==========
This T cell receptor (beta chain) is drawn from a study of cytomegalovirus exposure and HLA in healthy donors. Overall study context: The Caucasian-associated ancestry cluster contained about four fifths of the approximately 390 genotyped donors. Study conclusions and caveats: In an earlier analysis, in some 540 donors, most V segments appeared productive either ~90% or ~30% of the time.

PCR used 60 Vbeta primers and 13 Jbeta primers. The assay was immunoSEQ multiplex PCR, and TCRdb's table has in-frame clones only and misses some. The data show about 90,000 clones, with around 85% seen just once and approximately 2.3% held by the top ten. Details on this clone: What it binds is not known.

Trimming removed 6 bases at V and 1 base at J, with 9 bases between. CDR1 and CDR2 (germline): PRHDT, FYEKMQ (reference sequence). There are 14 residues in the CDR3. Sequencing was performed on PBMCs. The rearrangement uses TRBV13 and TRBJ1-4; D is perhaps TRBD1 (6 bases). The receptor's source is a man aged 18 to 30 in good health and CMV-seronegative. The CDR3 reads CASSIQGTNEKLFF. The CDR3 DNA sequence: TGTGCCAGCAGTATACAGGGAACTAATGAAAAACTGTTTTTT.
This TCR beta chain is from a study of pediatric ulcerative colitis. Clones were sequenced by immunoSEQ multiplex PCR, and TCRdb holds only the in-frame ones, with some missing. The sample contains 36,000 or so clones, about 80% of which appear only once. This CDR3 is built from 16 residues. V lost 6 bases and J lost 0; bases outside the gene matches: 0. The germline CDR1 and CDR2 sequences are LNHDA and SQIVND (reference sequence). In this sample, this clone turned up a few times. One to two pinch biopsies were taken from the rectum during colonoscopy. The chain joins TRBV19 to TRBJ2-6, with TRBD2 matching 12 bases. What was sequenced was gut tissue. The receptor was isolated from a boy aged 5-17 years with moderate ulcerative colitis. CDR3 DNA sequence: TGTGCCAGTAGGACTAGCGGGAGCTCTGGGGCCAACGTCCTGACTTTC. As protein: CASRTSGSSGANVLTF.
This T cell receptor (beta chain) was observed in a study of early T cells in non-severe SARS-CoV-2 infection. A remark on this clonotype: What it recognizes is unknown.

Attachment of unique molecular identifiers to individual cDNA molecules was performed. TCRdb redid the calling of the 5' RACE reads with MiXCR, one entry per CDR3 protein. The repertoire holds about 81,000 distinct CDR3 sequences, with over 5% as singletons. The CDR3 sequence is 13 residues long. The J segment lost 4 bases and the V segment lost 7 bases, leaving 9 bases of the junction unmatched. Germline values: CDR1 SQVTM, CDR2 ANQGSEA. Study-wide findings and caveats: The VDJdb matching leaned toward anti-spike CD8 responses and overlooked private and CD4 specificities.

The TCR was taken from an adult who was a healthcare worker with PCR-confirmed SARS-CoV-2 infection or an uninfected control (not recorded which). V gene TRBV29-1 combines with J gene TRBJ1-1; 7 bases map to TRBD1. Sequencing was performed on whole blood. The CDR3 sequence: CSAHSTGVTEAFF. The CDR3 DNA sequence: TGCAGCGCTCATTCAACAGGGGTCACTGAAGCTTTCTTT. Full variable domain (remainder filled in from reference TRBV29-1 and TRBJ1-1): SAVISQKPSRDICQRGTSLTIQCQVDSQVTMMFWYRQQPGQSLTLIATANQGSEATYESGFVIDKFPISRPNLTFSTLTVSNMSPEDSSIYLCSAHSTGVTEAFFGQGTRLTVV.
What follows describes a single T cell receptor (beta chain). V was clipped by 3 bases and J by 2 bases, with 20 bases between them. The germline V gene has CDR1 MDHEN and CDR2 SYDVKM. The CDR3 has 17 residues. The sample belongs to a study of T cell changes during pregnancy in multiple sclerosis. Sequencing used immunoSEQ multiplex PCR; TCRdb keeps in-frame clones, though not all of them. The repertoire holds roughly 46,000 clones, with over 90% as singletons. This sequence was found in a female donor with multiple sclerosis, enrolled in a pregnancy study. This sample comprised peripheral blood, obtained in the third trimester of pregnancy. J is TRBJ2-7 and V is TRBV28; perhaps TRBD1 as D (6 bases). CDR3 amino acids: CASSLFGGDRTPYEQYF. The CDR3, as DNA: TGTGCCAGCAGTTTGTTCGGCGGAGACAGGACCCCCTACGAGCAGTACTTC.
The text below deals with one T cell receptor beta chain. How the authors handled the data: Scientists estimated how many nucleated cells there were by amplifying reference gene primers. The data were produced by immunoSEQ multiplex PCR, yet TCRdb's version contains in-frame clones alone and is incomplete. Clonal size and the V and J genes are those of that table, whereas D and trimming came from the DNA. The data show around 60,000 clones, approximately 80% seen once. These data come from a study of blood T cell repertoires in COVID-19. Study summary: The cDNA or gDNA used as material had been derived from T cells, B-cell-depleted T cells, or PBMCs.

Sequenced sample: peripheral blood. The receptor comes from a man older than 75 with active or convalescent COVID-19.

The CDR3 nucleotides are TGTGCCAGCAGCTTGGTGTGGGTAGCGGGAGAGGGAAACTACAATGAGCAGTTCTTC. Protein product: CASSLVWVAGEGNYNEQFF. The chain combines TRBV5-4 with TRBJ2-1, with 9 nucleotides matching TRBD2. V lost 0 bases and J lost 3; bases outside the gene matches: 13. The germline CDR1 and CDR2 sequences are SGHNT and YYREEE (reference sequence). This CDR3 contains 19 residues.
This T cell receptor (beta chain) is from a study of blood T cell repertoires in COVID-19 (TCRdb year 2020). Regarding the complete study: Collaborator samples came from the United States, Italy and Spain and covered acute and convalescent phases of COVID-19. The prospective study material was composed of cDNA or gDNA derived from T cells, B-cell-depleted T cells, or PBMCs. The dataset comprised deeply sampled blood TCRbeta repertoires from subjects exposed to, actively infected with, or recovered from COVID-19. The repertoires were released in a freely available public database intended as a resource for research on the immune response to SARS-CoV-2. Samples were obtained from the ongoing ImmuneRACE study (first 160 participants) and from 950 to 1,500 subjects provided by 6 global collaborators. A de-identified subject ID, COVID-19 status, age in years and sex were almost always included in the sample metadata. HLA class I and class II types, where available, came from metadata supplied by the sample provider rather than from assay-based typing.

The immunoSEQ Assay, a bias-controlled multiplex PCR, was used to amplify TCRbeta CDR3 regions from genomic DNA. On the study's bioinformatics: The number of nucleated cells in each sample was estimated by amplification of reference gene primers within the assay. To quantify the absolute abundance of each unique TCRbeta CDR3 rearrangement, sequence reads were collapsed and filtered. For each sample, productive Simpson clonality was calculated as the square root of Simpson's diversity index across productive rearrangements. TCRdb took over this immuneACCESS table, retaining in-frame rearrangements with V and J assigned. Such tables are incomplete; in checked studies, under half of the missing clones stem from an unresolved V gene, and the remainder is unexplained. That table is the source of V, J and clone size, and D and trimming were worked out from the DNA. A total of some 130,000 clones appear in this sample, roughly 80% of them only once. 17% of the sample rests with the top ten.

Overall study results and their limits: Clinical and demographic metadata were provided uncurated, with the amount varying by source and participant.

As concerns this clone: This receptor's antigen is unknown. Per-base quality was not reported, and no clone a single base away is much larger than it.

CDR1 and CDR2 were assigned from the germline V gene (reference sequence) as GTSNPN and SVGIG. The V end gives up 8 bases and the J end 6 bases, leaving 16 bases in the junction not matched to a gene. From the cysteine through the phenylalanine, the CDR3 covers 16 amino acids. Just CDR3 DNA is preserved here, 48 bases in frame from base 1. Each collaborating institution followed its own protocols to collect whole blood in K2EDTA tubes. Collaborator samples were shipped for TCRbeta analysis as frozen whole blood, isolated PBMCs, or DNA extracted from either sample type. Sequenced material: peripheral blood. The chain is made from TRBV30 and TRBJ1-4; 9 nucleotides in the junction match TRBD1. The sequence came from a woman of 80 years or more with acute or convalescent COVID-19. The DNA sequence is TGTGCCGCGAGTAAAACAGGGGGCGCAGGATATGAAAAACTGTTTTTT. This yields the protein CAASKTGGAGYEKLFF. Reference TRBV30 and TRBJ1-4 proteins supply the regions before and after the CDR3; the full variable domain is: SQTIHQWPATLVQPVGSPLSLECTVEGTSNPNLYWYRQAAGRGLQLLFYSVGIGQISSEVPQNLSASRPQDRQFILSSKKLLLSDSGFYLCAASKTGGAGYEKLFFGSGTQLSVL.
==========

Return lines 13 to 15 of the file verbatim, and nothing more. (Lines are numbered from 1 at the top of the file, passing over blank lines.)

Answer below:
The immunoSEQ Assay, a bias-controlled multiplex PCR, was used to amplify TCRbeta CDR3 regions from genomic DNA. On the study's bioinformatics: The number of nucleated cells in each sample was estimated by amplification of reference gene primers within the assay. To quantify the absolute abundance of each unique TCRbeta CDR3 rearrangement, sequence reads were collapsed and filtered. For each sample, productive Simpson clonality was calculated as the square root of Simpson's diversity index across productive rearrangements. TCRdb took over this immuneACCESS table, retaining in-frame rearrangements with V and J assigned. Such tables are incomplete; in checked studies, under half of the missing clones stem from an unresolved V gene, and the remainder is unexplained. That table is the source of V, J and clone size, and D and trimming were worked out from the DNA. A total of some 130,000 clones appear in this sample, roughly 80% of them only once. 17% of the sample rests with the top ten.

Overall study results and their limits: Clinical and demographic metadata were provided uncurated, with the amount varying by source and participant.

As concerns this clone: This receptor's antigen is unknown. Per-base quality was not reported, and no clone a single base away is much larger than it.